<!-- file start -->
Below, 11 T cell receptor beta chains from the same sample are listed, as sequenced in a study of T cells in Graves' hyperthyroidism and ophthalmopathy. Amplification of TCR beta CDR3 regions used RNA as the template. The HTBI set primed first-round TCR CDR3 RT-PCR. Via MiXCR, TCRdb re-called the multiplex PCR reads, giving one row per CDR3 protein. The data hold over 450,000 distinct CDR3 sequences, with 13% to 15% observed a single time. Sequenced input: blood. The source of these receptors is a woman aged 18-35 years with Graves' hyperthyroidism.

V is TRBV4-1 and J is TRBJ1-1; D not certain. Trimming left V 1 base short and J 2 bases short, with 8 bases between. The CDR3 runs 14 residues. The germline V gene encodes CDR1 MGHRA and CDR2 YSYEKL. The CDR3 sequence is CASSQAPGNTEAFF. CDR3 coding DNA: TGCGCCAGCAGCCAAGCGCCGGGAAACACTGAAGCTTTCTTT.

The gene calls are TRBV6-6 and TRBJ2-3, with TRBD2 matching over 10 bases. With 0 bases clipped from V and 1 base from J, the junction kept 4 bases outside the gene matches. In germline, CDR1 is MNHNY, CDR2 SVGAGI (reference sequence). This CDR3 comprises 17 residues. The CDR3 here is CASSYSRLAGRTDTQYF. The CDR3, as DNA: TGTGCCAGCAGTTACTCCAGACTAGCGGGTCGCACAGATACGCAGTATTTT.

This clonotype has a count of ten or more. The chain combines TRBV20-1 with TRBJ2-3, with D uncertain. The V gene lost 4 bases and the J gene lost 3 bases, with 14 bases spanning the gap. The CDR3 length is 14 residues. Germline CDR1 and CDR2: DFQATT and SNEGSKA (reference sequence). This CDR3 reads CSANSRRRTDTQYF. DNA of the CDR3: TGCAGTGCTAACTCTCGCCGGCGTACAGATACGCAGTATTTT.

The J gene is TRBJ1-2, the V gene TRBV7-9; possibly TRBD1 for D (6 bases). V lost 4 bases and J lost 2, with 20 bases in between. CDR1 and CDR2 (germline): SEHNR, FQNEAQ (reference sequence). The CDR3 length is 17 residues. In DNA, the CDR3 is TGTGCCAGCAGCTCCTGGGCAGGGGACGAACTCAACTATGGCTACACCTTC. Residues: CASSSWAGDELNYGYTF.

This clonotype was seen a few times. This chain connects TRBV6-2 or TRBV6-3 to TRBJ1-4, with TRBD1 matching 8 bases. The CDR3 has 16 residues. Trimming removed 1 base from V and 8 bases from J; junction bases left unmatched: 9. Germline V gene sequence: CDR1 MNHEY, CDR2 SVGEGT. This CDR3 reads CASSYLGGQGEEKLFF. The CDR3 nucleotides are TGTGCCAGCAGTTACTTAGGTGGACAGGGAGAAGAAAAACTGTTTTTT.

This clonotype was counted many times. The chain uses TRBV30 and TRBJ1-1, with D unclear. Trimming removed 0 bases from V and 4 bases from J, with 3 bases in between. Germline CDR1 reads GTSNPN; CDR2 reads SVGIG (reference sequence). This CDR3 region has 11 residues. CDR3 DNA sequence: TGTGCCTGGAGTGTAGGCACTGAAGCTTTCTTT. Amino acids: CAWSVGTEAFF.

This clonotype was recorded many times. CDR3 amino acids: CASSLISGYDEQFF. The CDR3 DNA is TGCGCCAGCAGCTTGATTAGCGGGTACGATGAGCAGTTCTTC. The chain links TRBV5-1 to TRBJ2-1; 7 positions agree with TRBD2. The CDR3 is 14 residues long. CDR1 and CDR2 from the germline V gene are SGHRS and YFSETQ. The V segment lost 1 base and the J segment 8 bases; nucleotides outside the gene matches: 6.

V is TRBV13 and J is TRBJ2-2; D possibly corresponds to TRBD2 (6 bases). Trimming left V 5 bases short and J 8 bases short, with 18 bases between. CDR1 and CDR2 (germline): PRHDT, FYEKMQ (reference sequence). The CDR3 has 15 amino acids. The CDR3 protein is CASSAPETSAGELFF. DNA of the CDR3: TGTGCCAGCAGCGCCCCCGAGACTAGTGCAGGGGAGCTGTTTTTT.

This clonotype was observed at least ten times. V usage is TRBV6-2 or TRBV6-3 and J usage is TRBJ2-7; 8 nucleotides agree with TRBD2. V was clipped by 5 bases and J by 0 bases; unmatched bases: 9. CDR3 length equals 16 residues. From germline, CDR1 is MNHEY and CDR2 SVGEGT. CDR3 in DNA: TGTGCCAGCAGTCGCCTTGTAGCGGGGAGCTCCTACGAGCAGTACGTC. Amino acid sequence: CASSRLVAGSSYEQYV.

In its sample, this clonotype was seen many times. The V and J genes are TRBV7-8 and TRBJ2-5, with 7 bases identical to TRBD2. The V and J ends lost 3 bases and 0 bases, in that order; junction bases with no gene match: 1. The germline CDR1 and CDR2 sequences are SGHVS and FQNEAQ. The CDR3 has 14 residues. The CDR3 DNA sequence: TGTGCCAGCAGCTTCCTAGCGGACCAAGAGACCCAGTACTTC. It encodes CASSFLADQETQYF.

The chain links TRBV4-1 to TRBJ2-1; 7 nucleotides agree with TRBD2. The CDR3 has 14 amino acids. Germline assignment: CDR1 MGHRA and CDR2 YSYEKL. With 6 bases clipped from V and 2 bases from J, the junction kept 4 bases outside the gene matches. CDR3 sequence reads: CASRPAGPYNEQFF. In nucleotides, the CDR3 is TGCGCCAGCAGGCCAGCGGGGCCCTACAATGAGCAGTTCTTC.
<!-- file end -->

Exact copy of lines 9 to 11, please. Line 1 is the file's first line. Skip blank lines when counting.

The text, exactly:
V is TRBV13 and J is TRBJ2-2; D possibly corresponds to TRBD2 (6 bases). Trimming left V 5 bases short and J 8 bases short, with 18 bases between. CDR1 and CDR2 (germline): PRHDT, FYEKMQ (reference sequence). The CDR3 has 15 amino acids. The CDR3 protein is CASSAPETSAGELFF. DNA of the CDR3: TGTGCCAGCAGCGCCCCCGAGACTAGTGCAGGGGAGCTGTTTTTT.

This clonotype was observed at least ten times. V usage is TRBV6-2 or TRBV6-3 and J usage is TRBJ2-7; 8 nucleotides agree with TRBD2. V was clipped by 5 bases and J by 0 bases; unmatched bases: 9. CDR3 length equals 16 residues. From germline, CDR1 is MNHEY and CDR2 SVGEGT. CDR3 in DNA: TGTGCCAGCAGTCGCCTTGTAGCGGGGAGCTCCTACGAGCAGTACGTC. Amino acid sequence: CASSRLVAGSSYEQYV.

In its sample, this clonotype was seen many times. The V and J genes are TRBV7-8 and TRBJ2-5, with 7 bases identical to TRBD2. The V and J ends lost 3 bases and 0 bases, in that order; junction bases with no gene match: 1. The germline CDR1 and CDR2 sequences are SGHVS and FQNEAQ. The CDR3 has 14 residues. The CDR3 DNA sequence: TGTGCCAGCAGCTTCCTAGCGGACCAAGAGACCCAGTACTTC. It encodes CASSFLADQETQYF.